From the news desk

No vigilantism in Islam, say Muslim groups

Share this article

South African ulema, joined by a number of Muslim organisations, have urged Muslims not to resort to vigilantism or violence, as a means of protesting certain ideas. This call comes in the wake of a recent assault on Durban born author Zainub Priya Dala, who at an academic workshop last week, expressed her admiration for the writing style of Salman Rushdie. The British Indian novelist’s most controversial book The Satanic Verses prompted Iranian clergy to issue a death fatwa on him.

A day after the workshop, three males stopped her car, held a knife to her and assaulted her with a brick, leaving her with physical injuries and severe trauma. Dala also alleged she was called “Salman’s bitch”.

The incident has sparked outrage in South Africa, with Muslims calling for tolerance and respect of other’s views. According to the joint statement, co-signed by the Muslim Judicial Council (MJC) and United Ulema of South Africa (UUCSA), in Shariah it is unlawful for any person to take the law into his or her own hands.

“While there is no indication of the religious affiliation of the assailants, as a matter of principle in the Shariah, regardless of whomever they are, the Muslim community is united against the un-Islamic actions on sister Zainub, which are unequivocally condemned,” read the statement.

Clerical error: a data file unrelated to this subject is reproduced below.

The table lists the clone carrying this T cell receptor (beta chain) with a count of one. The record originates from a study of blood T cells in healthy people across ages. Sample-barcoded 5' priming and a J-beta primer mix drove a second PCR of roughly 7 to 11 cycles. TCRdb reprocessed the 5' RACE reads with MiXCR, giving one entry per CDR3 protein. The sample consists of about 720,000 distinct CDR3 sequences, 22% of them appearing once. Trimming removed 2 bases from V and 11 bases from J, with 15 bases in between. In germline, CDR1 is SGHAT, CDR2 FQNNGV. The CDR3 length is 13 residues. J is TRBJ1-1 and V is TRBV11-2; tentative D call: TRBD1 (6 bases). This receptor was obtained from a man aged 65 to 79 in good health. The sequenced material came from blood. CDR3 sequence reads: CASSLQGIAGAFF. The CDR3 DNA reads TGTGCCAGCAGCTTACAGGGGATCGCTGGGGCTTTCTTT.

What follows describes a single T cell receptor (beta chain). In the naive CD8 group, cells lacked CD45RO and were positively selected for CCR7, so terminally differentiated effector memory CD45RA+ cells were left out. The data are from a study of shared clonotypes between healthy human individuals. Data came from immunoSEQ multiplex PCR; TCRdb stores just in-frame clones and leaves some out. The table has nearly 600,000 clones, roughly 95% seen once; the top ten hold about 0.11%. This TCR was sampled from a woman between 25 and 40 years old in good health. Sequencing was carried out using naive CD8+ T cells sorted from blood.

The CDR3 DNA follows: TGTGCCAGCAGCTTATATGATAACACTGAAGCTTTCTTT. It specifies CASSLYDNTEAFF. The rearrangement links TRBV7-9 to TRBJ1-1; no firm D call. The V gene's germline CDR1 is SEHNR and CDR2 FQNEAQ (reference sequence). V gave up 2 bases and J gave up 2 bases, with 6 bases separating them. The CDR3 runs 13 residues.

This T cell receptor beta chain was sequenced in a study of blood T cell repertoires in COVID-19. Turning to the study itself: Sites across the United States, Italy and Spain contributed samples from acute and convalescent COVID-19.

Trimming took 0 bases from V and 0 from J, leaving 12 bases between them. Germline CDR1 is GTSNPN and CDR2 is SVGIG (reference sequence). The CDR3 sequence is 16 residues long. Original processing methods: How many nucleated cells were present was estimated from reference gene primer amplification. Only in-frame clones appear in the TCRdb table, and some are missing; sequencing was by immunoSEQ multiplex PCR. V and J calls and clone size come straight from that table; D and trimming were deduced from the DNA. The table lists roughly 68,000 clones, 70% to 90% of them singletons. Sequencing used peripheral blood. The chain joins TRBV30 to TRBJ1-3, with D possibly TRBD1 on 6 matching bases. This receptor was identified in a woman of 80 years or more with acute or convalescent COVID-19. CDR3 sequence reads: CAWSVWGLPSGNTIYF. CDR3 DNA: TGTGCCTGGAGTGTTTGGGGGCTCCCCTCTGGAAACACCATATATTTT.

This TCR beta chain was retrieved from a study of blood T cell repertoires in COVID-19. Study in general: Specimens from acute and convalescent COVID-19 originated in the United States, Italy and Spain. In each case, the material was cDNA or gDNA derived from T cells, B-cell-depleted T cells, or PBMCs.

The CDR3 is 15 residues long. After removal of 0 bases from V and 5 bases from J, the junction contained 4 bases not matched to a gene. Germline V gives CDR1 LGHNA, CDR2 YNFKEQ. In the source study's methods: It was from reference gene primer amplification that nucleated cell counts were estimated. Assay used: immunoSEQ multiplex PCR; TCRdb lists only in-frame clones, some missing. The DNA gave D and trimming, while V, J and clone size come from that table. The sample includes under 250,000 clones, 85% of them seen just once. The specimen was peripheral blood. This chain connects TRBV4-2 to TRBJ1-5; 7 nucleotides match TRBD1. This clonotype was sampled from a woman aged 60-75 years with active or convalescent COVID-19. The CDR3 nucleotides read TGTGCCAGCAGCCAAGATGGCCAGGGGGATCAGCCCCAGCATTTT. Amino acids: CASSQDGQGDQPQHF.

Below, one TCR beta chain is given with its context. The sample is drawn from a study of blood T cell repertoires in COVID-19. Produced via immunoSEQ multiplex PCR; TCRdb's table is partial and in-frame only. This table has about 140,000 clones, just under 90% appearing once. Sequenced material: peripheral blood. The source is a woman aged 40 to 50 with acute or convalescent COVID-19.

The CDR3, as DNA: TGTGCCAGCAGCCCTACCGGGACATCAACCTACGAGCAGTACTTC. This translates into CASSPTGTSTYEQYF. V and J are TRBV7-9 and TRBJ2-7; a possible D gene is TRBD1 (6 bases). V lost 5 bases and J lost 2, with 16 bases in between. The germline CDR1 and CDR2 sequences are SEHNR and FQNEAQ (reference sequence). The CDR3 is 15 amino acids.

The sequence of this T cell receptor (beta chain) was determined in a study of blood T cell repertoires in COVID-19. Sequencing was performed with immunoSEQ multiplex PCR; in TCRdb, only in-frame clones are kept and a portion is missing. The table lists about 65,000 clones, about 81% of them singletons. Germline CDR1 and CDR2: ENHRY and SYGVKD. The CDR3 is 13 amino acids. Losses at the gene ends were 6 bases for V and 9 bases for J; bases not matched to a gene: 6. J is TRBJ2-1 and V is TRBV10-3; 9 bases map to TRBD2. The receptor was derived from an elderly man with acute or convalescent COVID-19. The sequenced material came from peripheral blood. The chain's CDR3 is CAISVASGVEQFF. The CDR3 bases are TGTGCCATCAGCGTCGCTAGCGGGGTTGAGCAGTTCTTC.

“We call on all to disassociate themselves from and to denounce such acts of delinquency. We also urge everyone to be extra vigilant and help us remove this cancer of hate crimes, whether in writing, or speech or action.”

The ulema agree that even if a lawful authority finds that a crime has been committed, the punishment can be meted out only by the lawful authority. The position is no different under South African Law.

“If this were not the case then the result is vigilantism, kangaroo courts, lawlessness and social anarchy. The alleged wanton aggression of the three thugs is sheer criminality. In the case of sister Zainub, she committed no crime.”

“Human rights are the basic and inalienable rights that are divinely bestowed on every human. Currently we are witnessing atrocities of the worst kind plastered daily in the media headlines. The need of the hour is the revival of the Islamic spirit of not only justice and equity, but also of compassion and mercy. The first step is for us to embrace this spirit within our own lives, a step which we all have the power to do.”

The organisations have urged Muslims to respect the South African constitution, and act within the parameters of freedom of expression and freedom of belief. It added that South Africa Muslims have greater freedoms than that enjoyed by most countries in the world.

“We are the envy of most Muslims who visit our country from abroad. The criminal acts of the intolerant misguided few can have harmful repercussions. The result will be disharmony with the other communities in South Africa, restrictions on the cherished freedoms enjoyed by all citizens and even xenophobic attacks on minorities.”

The statement is supported by the Habibiya Soofie mosque in Westville, South African Muslim Netork (Samnet), Women’s Cultural Group (WCG), Jumma Masjid Trust, Association of Muslim Schools (AMPS), Islamic Medical Association (IMA), Minara Chamber of Commerce, Muslim Visio 2020, and the Islamic Burial Council. VOC


Share this article

1 comment

  1. the mjc jamiats et al are party to these problems, for several years now they have used so-called talks on sahaba to be almost wholly anti-shia tirades, so when god forbid things spill over to violence they will say: we "tried" to prevent it, but meanwhile they are full partners with the likes of "mufti" ak hoosen sh irefaan abrahams et al, …..

WhatsApp WhatsApp us
Wait a sec, saving restore vars.